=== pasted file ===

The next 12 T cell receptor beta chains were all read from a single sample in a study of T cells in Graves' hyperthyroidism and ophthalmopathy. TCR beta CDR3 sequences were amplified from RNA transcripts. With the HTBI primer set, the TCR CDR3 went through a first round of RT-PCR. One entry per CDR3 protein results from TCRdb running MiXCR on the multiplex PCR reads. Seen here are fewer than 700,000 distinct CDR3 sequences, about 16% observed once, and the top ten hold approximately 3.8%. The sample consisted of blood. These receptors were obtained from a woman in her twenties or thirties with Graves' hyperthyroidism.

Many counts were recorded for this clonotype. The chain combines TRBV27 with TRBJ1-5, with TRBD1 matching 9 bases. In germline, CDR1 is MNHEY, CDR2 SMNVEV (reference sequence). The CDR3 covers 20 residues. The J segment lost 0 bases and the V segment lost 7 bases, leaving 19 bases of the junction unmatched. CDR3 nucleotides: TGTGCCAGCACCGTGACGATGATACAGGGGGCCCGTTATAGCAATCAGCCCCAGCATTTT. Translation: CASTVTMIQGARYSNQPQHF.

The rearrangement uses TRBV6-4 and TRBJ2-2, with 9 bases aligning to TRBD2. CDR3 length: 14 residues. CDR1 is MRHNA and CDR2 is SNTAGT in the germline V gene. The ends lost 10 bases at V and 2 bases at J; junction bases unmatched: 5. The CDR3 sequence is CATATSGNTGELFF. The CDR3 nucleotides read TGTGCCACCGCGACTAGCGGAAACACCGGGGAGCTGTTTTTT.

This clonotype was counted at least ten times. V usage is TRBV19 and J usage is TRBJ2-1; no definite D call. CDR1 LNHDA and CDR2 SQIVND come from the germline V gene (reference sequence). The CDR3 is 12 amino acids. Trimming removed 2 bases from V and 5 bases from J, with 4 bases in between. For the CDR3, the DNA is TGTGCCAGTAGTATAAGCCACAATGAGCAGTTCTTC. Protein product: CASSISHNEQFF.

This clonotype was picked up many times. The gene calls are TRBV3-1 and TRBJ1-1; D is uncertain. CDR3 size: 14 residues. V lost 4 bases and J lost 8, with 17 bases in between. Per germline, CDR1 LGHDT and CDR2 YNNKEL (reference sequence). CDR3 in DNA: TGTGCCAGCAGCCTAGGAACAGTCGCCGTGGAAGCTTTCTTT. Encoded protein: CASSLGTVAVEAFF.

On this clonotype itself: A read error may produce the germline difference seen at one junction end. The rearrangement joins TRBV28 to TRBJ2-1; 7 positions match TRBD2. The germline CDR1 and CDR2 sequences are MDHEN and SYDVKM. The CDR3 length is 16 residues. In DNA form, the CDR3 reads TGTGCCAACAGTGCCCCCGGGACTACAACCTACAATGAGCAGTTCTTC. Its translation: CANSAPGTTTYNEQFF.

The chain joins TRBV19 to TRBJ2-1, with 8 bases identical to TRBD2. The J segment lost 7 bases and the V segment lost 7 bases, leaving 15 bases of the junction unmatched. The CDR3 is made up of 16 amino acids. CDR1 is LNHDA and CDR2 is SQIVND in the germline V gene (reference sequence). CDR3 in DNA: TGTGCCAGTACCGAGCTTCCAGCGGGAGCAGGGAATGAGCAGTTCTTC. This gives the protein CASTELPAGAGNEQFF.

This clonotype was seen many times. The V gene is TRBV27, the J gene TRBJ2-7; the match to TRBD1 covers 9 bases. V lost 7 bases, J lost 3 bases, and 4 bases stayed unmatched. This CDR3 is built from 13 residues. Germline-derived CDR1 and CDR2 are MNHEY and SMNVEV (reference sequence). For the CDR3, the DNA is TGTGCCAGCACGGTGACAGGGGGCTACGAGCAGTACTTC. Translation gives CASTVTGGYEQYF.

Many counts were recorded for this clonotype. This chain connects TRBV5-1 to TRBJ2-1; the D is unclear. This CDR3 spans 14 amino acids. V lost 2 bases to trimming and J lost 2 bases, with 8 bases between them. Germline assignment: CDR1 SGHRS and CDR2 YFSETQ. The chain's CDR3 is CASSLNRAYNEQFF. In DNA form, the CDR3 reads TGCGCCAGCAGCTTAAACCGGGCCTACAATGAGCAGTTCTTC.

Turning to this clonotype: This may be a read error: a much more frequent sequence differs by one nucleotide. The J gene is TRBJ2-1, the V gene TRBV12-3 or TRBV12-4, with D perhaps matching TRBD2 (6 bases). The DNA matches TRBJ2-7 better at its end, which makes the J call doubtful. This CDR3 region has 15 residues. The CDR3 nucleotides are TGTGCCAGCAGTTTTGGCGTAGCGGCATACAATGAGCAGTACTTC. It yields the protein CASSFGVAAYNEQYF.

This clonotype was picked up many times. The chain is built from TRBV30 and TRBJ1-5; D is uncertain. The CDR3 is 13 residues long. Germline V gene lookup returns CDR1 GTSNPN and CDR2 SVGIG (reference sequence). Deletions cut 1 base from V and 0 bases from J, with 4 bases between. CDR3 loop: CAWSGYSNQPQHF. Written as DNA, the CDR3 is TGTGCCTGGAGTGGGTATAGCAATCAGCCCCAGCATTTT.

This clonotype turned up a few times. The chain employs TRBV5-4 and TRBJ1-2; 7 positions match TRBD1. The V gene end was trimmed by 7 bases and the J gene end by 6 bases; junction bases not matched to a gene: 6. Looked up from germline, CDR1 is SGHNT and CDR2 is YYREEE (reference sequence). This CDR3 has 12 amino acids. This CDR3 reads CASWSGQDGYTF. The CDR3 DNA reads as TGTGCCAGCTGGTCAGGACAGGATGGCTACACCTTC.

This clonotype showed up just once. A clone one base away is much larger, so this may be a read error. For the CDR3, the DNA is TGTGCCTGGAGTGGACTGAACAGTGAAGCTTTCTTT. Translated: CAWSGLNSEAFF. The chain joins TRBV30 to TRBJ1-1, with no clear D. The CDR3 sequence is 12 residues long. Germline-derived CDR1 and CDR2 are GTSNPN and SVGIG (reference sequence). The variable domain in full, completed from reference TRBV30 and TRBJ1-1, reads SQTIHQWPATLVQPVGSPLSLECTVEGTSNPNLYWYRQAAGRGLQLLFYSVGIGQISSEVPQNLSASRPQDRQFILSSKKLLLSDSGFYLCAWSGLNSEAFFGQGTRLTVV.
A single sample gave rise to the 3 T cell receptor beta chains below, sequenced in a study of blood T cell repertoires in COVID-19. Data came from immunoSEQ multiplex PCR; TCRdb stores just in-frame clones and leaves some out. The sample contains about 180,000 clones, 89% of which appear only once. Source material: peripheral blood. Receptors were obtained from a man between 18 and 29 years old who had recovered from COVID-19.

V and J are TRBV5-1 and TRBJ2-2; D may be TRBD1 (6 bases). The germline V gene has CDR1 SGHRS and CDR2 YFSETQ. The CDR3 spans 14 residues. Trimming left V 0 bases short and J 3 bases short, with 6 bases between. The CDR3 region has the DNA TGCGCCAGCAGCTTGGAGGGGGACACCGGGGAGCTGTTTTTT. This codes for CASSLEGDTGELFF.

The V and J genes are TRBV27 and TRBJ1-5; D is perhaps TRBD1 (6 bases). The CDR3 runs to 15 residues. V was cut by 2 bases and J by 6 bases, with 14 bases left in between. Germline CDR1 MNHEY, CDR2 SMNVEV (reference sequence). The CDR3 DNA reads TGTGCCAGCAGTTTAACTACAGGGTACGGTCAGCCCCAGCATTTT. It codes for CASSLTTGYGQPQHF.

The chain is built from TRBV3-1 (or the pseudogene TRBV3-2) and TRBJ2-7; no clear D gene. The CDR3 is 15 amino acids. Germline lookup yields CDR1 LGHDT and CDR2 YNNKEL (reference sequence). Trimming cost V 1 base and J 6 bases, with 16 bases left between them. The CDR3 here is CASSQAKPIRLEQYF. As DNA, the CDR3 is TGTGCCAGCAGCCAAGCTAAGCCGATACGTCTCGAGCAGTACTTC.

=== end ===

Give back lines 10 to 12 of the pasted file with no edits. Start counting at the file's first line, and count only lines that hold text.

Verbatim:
Turning to this clonotype: This may be a read error: a much more frequent sequence differs by one nucleotide. The J gene is TRBJ2-1, the V gene TRBV12-3 or TRBV12-4, with D perhaps matching TRBD2 (6 bases). The DNA matches TRBJ2-7 better at its end, which makes the J call doubtful. This CDR3 region has 15 residues. The CDR3 nucleotides are TGTGCCAGCAGTTTTGGCGTAGCGGCATACAATGAGCAGTACTTC. It yields the protein CASSFGVAAYNEQYF.

This clonotype was picked up many times. The chain is built from TRBV30 and TRBJ1-5; D is uncertain. The CDR3 is 13 residues long. Germline V gene lookup returns CDR1 GTSNPN and CDR2 SVGIG (reference sequence). Deletions cut 1 base from V and 0 bases from J, with 4 bases between. CDR3 loop: CAWSGYSNQPQHF. Written as DNA, the CDR3 is TGTGCCTGGAGTGGGTATAGCAATCAGCCCCAGCATTTT.

This clonotype turned up a few times. The chain employs TRBV5-4 and TRBJ1-2; 7 positions match TRBD1. The V gene end was trimmed by 7 bases and the J gene end by 6 bases; junction bases not matched to a gene: 6. Looked up from germline, CDR1 is SGHNT and CDR2 is YYREEE (reference sequence). This CDR3 has 12 amino acids. This CDR3 reads CASWSGQDGYTF. The CDR3 DNA reads as TGTGCCAGCTGGTCAGGACAGGATGGCTACACCTTC.